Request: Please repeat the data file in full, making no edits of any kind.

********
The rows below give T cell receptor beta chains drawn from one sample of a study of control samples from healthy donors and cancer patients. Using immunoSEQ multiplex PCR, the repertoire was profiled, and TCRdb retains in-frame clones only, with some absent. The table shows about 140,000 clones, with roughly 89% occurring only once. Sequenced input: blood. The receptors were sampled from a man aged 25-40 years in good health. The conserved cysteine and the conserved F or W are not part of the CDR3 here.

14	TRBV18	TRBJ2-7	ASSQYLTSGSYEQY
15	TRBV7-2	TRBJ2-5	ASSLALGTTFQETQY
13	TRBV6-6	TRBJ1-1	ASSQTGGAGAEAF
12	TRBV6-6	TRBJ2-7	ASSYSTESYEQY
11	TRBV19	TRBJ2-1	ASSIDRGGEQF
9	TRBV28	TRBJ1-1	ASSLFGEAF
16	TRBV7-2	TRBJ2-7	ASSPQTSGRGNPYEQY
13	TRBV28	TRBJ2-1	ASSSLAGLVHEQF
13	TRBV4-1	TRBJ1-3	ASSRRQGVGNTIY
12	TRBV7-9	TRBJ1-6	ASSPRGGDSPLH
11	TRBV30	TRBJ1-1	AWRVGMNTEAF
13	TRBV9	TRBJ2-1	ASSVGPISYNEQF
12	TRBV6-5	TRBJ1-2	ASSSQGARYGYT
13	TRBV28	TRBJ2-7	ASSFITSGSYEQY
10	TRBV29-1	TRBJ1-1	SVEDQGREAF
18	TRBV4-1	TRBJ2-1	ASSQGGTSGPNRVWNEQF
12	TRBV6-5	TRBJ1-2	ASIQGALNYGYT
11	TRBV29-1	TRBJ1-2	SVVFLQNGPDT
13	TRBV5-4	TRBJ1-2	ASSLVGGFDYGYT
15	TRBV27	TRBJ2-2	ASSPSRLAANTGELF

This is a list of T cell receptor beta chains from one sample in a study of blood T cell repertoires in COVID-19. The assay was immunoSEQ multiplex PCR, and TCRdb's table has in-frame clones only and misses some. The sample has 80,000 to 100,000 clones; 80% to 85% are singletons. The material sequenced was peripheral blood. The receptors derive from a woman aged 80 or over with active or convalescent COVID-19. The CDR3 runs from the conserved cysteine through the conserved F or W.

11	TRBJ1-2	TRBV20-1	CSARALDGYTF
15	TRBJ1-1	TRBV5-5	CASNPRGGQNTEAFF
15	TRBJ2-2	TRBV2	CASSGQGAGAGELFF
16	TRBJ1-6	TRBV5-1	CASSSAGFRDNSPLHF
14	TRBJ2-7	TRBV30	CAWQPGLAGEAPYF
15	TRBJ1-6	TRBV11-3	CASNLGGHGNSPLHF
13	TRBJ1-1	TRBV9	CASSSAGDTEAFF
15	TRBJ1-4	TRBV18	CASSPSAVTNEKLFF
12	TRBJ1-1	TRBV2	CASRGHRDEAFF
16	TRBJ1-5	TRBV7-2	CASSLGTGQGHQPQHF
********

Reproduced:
The rows below give T cell receptor beta chains drawn from one sample of a study of control samples from healthy donors and cancer patients. Using immunoSEQ multiplex PCR, the repertoire was profiled, and TCRdb retains in-frame clones only, with some absent. The table shows about 140,000 clones, with roughly 89% occurring only once. Sequenced input: blood. The receptors were sampled from a man aged 25-40 years in good health. The conserved cysteine and the conserved F or W are not part of the CDR3 here.

14	TRBV18	TRBJ2-7	ASSQYLTSGSYEQY
15	TRBV7-2	TRBJ2-5	ASSLALGTTFQETQY
13	TRBV6-6	TRBJ1-1	ASSQTGGAGAEAF
12	TRBV6-6	TRBJ2-7	ASSYSTESYEQY
11	TRBV19	TRBJ2-1	ASSIDRGGEQF
9	TRBV28	TRBJ1-1	ASSLFGEAF
16	TRBV7-2	TRBJ2-7	ASSPQTSGRGNPYEQY
13	TRBV28	TRBJ2-1	ASSSLAGLVHEQF
13	TRBV4-1	TRBJ1-3	ASSRRQGVGNTIY
12	TRBV7-9	TRBJ1-6	ASSPRGGDSPLH
11	TRBV30	TRBJ1-1	AWRVGMNTEAF
13	TRBV9	TRBJ2-1	ASSVGPISYNEQF
12	TRBV6-5	TRBJ1-2	ASSSQGARYGYT
13	TRBV28	TRBJ2-7	ASSFITSGSYEQY
10	TRBV29-1	TRBJ1-1	SVEDQGREAF
18	TRBV4-1	TRBJ2-1	ASSQGGTSGPNRVWNEQF
12	TRBV6-5	TRBJ1-2	ASIQGALNYGYT
11	TRBV29-1	TRBJ1-2	SVVFLQNGPDT
13	TRBV5-4	TRBJ1-2	ASSLVGGFDYGYT
15	TRBV27	TRBJ2-2	ASSPSRLAANTGELF

This is a list of T cell receptor beta chains from one sample in a study of blood T cell repertoires in COVID-19. The assay was immunoSEQ multiplex PCR, and TCRdb's table has in-frame clones only and misses some. The sample has 80,000 to 100,000 clones; 80% to 85% are singletons. The material sequenced was peripheral blood. The receptors derive from a woman aged 80 or over with active or convalescent COVID-19. The CDR3 runs from the conserved cysteine through the conserved F or W.

11	TRBJ1-2	TRBV20-1	CSARALDGYTF
15	TRBJ1-1	TRBV5-5	CASNPRGGQNTEAFF
15	TRBJ2-2	TRBV2	CASSGQGAGAGELFF
16	TRBJ1-6	TRBV5-1	CASSSAGFRDNSPLHF
14	TRBJ2-7	TRBV30	CAWQPGLAGEAPYF
15	TRBJ1-6	TRBV11-3	CASNLGGHGNSPLHF
13	TRBJ1-1	TRBV9	CASSSAGDTEAFF
15	TRBJ1-4	TRBV18	CASSPSAVTNEKLFF
12	TRBJ1-1	TRBV2	CASRGHRDEAFF
16	TRBJ1-5	TRBV7-2	CASSLGTGQGHQPQHF